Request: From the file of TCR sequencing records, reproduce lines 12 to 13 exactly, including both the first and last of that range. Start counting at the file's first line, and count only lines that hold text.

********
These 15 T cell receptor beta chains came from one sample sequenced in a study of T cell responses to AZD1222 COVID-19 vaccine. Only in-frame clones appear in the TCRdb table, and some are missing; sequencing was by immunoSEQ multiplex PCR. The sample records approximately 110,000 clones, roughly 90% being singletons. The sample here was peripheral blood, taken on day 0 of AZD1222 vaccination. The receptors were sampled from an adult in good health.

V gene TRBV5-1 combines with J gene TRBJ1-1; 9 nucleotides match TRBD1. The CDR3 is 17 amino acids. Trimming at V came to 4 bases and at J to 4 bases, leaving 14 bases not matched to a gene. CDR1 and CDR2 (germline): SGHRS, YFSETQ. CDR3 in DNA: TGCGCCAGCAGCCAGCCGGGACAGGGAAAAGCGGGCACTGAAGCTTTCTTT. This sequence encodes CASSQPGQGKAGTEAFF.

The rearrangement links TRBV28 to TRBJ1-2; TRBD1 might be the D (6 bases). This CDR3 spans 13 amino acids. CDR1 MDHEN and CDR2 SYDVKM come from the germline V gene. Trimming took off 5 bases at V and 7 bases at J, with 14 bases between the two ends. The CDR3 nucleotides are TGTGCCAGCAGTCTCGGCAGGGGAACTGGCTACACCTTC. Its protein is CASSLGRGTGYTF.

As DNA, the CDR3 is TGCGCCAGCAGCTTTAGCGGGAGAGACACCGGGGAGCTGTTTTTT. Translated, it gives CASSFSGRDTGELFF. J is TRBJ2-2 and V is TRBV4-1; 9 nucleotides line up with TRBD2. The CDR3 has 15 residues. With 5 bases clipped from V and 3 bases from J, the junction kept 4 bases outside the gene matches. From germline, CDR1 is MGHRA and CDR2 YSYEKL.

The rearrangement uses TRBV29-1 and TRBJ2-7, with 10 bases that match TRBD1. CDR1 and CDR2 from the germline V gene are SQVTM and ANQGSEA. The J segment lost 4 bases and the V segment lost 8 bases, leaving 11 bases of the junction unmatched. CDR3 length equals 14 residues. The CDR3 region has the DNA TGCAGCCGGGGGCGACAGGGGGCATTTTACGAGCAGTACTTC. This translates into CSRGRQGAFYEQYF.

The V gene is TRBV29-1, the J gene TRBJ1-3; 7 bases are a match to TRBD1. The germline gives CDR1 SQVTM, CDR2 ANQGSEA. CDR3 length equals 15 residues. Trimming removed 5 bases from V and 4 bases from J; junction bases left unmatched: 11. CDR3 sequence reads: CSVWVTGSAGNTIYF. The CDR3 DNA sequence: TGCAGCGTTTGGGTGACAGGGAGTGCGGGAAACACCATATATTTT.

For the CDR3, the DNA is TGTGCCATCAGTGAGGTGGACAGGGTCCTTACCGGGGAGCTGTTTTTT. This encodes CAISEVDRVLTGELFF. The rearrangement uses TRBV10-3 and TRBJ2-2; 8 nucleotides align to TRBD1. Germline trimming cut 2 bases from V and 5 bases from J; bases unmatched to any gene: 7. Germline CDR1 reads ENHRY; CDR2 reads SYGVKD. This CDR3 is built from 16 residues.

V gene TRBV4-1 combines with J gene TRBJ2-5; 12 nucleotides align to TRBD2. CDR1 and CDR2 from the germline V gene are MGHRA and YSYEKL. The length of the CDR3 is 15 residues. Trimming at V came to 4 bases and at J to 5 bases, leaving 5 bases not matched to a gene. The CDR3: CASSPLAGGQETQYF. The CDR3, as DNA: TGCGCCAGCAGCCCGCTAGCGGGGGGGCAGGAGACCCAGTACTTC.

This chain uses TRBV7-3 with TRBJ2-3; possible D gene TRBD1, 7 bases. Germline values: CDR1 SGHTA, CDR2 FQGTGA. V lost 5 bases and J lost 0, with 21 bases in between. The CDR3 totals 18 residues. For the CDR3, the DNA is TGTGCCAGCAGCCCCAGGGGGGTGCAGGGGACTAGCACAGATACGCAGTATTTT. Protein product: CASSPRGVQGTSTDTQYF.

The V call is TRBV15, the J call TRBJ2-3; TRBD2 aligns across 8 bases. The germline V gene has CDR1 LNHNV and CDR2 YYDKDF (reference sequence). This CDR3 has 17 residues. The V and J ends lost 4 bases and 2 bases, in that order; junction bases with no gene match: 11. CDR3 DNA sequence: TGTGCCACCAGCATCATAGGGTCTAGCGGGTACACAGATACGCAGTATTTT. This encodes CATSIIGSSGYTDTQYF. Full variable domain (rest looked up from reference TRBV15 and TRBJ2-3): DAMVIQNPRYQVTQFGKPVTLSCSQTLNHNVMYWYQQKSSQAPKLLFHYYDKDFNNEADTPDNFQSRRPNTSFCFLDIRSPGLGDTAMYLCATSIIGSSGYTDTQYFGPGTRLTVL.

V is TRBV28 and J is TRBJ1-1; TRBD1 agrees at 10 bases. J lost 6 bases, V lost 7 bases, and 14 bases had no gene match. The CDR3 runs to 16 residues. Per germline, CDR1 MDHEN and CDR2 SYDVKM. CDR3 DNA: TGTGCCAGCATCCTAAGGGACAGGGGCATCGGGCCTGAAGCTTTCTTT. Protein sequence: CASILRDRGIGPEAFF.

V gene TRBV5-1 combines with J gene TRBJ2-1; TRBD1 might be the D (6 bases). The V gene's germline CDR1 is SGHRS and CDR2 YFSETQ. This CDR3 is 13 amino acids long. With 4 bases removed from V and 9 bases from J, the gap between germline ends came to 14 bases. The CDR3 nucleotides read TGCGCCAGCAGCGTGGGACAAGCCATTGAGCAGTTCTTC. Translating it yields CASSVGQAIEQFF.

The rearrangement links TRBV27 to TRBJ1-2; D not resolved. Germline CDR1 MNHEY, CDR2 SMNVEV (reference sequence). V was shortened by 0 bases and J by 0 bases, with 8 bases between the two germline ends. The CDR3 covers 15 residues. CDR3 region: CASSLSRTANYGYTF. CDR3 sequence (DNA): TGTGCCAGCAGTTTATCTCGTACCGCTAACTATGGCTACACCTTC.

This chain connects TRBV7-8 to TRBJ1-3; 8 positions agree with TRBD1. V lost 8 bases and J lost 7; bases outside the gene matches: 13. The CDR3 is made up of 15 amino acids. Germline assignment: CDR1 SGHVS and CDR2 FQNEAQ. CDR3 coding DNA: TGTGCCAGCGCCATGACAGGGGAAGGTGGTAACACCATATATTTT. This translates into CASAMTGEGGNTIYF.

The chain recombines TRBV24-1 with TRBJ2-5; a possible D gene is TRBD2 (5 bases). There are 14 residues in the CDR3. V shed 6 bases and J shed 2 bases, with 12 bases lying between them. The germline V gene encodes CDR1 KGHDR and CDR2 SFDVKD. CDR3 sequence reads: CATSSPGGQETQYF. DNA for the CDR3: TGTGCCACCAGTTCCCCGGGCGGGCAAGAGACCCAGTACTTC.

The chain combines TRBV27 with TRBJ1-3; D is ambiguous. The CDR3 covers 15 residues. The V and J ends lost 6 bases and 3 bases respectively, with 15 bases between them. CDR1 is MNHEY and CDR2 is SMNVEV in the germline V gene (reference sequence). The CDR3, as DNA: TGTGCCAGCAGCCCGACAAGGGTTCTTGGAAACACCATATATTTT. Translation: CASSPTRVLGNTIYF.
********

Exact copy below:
V gene TRBV5-1 combines with J gene TRBJ2-1; TRBD1 might be the D (6 bases). The V gene's germline CDR1 is SGHRS and CDR2 YFSETQ. This CDR3 is 13 amino acids long. With 4 bases removed from V and 9 bases from J, the gap between germline ends came to 14 bases. The CDR3 nucleotides read TGCGCCAGCAGCGTGGGACAAGCCATTGAGCAGTTCTTC. Translating it yields CASSVGQAIEQFF.

The rearrangement links TRBV27 to TRBJ1-2; D not resolved. Germline CDR1 MNHEY, CDR2 SMNVEV (reference sequence). V was shortened by 0 bases and J by 0 bases, with 8 bases between the two germline ends. The CDR3 covers 15 residues. CDR3 region: CASSLSRTANYGYTF. CDR3 sequence (DNA): TGTGCCAGCAGTTTATCTCGTACCGCTAACTATGGCTACACCTTC.